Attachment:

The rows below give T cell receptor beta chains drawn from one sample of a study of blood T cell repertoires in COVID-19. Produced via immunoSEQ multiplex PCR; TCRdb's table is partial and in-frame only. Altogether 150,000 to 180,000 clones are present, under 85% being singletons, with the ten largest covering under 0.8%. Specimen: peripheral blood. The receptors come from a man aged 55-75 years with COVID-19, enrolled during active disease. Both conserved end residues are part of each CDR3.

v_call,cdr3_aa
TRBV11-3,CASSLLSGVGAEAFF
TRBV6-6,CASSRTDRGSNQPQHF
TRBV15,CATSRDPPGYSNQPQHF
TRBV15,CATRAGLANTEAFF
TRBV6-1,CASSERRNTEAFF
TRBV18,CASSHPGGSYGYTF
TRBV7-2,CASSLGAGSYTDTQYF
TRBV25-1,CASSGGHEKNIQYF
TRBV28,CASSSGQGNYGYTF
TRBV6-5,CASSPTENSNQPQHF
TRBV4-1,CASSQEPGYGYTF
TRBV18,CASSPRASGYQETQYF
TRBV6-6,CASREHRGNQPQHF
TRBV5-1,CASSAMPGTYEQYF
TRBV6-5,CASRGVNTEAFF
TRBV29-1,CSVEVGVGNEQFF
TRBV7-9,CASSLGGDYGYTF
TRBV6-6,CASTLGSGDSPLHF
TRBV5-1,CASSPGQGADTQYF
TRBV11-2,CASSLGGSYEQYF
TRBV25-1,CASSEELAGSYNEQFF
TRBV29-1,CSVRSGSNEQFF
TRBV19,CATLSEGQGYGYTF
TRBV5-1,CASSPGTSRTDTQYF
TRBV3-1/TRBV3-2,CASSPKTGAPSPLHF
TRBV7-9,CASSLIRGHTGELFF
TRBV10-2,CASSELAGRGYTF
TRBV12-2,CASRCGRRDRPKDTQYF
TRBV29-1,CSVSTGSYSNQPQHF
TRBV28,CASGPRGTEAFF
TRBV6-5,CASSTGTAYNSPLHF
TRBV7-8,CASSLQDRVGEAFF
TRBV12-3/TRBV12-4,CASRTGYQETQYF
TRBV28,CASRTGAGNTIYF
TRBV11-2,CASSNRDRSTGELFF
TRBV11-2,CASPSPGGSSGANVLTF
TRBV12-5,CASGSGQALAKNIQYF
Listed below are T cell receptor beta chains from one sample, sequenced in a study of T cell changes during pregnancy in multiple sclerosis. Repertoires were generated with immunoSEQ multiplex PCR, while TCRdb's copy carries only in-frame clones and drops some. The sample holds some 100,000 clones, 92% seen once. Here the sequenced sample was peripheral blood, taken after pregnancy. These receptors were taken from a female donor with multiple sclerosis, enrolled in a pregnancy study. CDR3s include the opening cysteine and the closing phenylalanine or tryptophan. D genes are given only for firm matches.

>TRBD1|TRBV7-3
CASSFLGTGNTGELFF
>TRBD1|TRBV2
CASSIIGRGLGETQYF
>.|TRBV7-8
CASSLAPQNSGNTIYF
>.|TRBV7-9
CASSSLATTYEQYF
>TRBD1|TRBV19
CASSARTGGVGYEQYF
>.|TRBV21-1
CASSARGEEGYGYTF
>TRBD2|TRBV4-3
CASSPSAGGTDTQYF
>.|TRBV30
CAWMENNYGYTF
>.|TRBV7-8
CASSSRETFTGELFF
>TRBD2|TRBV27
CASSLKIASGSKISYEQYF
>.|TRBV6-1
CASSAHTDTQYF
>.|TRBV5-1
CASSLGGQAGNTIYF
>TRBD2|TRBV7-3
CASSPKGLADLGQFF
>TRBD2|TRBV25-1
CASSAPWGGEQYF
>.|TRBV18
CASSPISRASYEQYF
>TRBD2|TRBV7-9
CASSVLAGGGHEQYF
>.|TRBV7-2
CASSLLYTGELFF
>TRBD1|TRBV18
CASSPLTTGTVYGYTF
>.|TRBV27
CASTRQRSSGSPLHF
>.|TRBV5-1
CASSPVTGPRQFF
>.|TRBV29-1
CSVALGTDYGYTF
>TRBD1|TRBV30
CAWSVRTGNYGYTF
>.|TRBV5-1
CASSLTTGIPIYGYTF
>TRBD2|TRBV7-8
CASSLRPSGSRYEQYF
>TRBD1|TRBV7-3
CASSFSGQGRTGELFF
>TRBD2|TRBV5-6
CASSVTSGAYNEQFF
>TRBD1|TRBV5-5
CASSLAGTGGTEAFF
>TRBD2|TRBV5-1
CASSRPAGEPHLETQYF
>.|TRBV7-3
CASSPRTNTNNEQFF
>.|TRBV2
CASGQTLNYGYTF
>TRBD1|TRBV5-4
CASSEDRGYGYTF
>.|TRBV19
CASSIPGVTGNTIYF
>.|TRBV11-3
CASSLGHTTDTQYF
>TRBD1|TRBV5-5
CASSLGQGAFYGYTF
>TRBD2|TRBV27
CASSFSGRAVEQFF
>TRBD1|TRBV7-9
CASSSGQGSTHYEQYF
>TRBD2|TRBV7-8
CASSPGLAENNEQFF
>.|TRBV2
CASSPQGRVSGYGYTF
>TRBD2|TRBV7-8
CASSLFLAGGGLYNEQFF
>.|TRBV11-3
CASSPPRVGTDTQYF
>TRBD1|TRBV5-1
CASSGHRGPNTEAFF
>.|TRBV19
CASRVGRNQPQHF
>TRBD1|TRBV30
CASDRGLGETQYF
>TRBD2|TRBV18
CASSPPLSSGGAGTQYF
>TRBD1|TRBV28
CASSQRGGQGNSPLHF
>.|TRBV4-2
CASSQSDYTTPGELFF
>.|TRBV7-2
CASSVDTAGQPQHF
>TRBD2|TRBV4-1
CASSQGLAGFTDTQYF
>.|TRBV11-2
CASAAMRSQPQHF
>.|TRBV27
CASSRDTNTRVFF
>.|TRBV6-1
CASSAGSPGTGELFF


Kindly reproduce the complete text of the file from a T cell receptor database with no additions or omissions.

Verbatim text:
The rows below give T cell receptor beta chains drawn from one sample of a study of blood T cell repertoires in COVID-19. Produced via immunoSEQ multiplex PCR; TCRdb's table is partial and in-frame only. Altogether 150,000 to 180,000 clones are present, under 85% being singletons, with the ten largest covering under 0.8%. Specimen: peripheral blood. The receptors come from a man aged 55-75 years with COVID-19, enrolled during active disease. Both conserved end residues are part of each CDR3.

v_call,cdr3_aa
TRBV11-3,CASSLLSGVGAEAFF
TRBV6-6,CASSRTDRGSNQPQHF
TRBV15,CATSRDPPGYSNQPQHF
TRBV15,CATRAGLANTEAFF
TRBV6-1,CASSERRNTEAFF
TRBV18,CASSHPGGSYGYTF
TRBV7-2,CASSLGAGSYTDTQYF
TRBV25-1,CASSGGHEKNIQYF
TRBV28,CASSSGQGNYGYTF
TRBV6-5,CASSPTENSNQPQHF
TRBV4-1,CASSQEPGYGYTF
TRBV18,CASSPRASGYQETQYF
TRBV6-6,CASREHRGNQPQHF
TRBV5-1,CASSAMPGTYEQYF
TRBV6-5,CASRGVNTEAFF
TRBV29-1,CSVEVGVGNEQFF
TRBV7-9,CASSLGGDYGYTF
TRBV6-6,CASTLGSGDSPLHF
TRBV5-1,CASSPGQGADTQYF
TRBV11-2,CASSLGGSYEQYF
TRBV25-1,CASSEELAGSYNEQFF
TRBV29-1,CSVRSGSNEQFF
TRBV19,CATLSEGQGYGYTF
TRBV5-1,CASSPGTSRTDTQYF
TRBV3-1/TRBV3-2,CASSPKTGAPSPLHF
TRBV7-9,CASSLIRGHTGELFF
TRBV10-2,CASSELAGRGYTF
TRBV12-2,CASRCGRRDRPKDTQYF
TRBV29-1,CSVSTGSYSNQPQHF
TRBV28,CASGPRGTEAFF
TRBV6-5,CASSTGTAYNSPLHF
TRBV7-8,CASSLQDRVGEAFF
TRBV12-3/TRBV12-4,CASRTGYQETQYF
TRBV28,CASRTGAGNTIYF
TRBV11-2,CASSNRDRSTGELFF
TRBV11-2,CASPSPGGSSGANVLTF
TRBV12-5,CASGSGQALAKNIQYF
Listed below are T cell receptor beta chains from one sample, sequenced in a study of T cell changes during pregnancy in multiple sclerosis. Repertoires were generated with immunoSEQ multiplex PCR, while TCRdb's copy carries only in-frame clones and drops some. The sample holds some 100,000 clones, 92% seen once. Here the sequenced sample was peripheral blood, taken after pregnancy. These receptors were taken from a female donor with multiple sclerosis, enrolled in a pregnancy study. CDR3s include the opening cysteine and the closing phenylalanine or tryptophan. D genes are given only for firm matches.

>TRBD1|TRBV7-3
CASSFLGTGNTGELFF
>TRBD1|TRBV2
CASSIIGRGLGETQYF
>.|TRBV7-8
CASSLAPQNSGNTIYF
>.|TRBV7-9
CASSSLATTYEQYF
>TRBD1|TRBV19
CASSARTGGVGYEQYF
>.|TRBV21-1
CASSARGEEGYGYTF
>TRBD2|TRBV4-3
CASSPSAGGTDTQYF
>.|TRBV30
CAWMENNYGYTF
>.|TRBV7-8
CASSSRETFTGELFF
>TRBD2|TRBV27
CASSLKIASGSKISYEQYF
>.|TRBV6-1
CASSAHTDTQYF
>.|TRBV5-1
CASSLGGQAGNTIYF
>TRBD2|TRBV7-3
CASSPKGLADLGQFF
>TRBD2|TRBV25-1
CASSAPWGGEQYF
>.|TRBV18
CASSPISRASYEQYF
>TRBD2|TRBV7-9
CASSVLAGGGHEQYF
>.|TRBV7-2
CASSLLYTGELFF
>TRBD1|TRBV18
CASSPLTTGTVYGYTF
>.|TRBV27
CASTRQRSSGSPLHF
>.|TRBV5-1
CASSPVTGPRQFF
>.|TRBV29-1
CSVALGTDYGYTF
>TRBD1|TRBV30
CAWSVRTGNYGYTF
>.|TRBV5-1
CASSLTTGIPIYGYTF
>TRBD2|TRBV7-8
CASSLRPSGSRYEQYF
>TRBD1|TRBV7-3
CASSFSGQGRTGELFF
>TRBD2|TRBV5-6
CASSVTSGAYNEQFF
>TRBD1|TRBV5-5
CASSLAGTGGTEAFF
>TRBD2|TRBV5-1
CASSRPAGEPHLETQYF
>.|TRBV7-3
CASSPRTNTNNEQFF
>.|TRBV2
CASGQTLNYGYTF
>TRBD1|TRBV5-4
CASSEDRGYGYTF
>.|TRBV19
CASSIPGVTGNTIYF
>.|TRBV11-3
CASSLGHTTDTQYF
>TRBD1|TRBV5-5
CASSLGQGAFYGYTF
>TRBD2|TRBV27
CASSFSGRAVEQFF
>TRBD1|TRBV7-9
CASSSGQGSTHYEQYF
>TRBD2|TRBV7-8
CASSPGLAENNEQFF
>.|TRBV2
CASSPQGRVSGYGYTF
>TRBD2|TRBV7-8
CASSLFLAGGGLYNEQFF
>.|TRBV11-3
CASSPPRVGTDTQYF
>TRBD1|TRBV5-1
CASSGHRGPNTEAFF
>.|TRBV19
CASRVGRNQPQHF
>TRBD1|TRBV30
CASDRGLGETQYF
>TRBD2|TRBV18
CASSPPLSSGGAGTQYF
>TRBD1|TRBV28
CASSQRGGQGNSPLHF
>.|TRBV4-2
CASSQSDYTTPGELFF
>.|TRBV7-2
CASSVDTAGQPQHF
>TRBD2|TRBV4-1
CASSQGLAGFTDTQYF
>.|TRBV11-2
CASAAMRSQPQHF
>.|TRBV27
CASSRDTNTRVFF
>.|TRBV6-1
CASSAGSPGTGELFF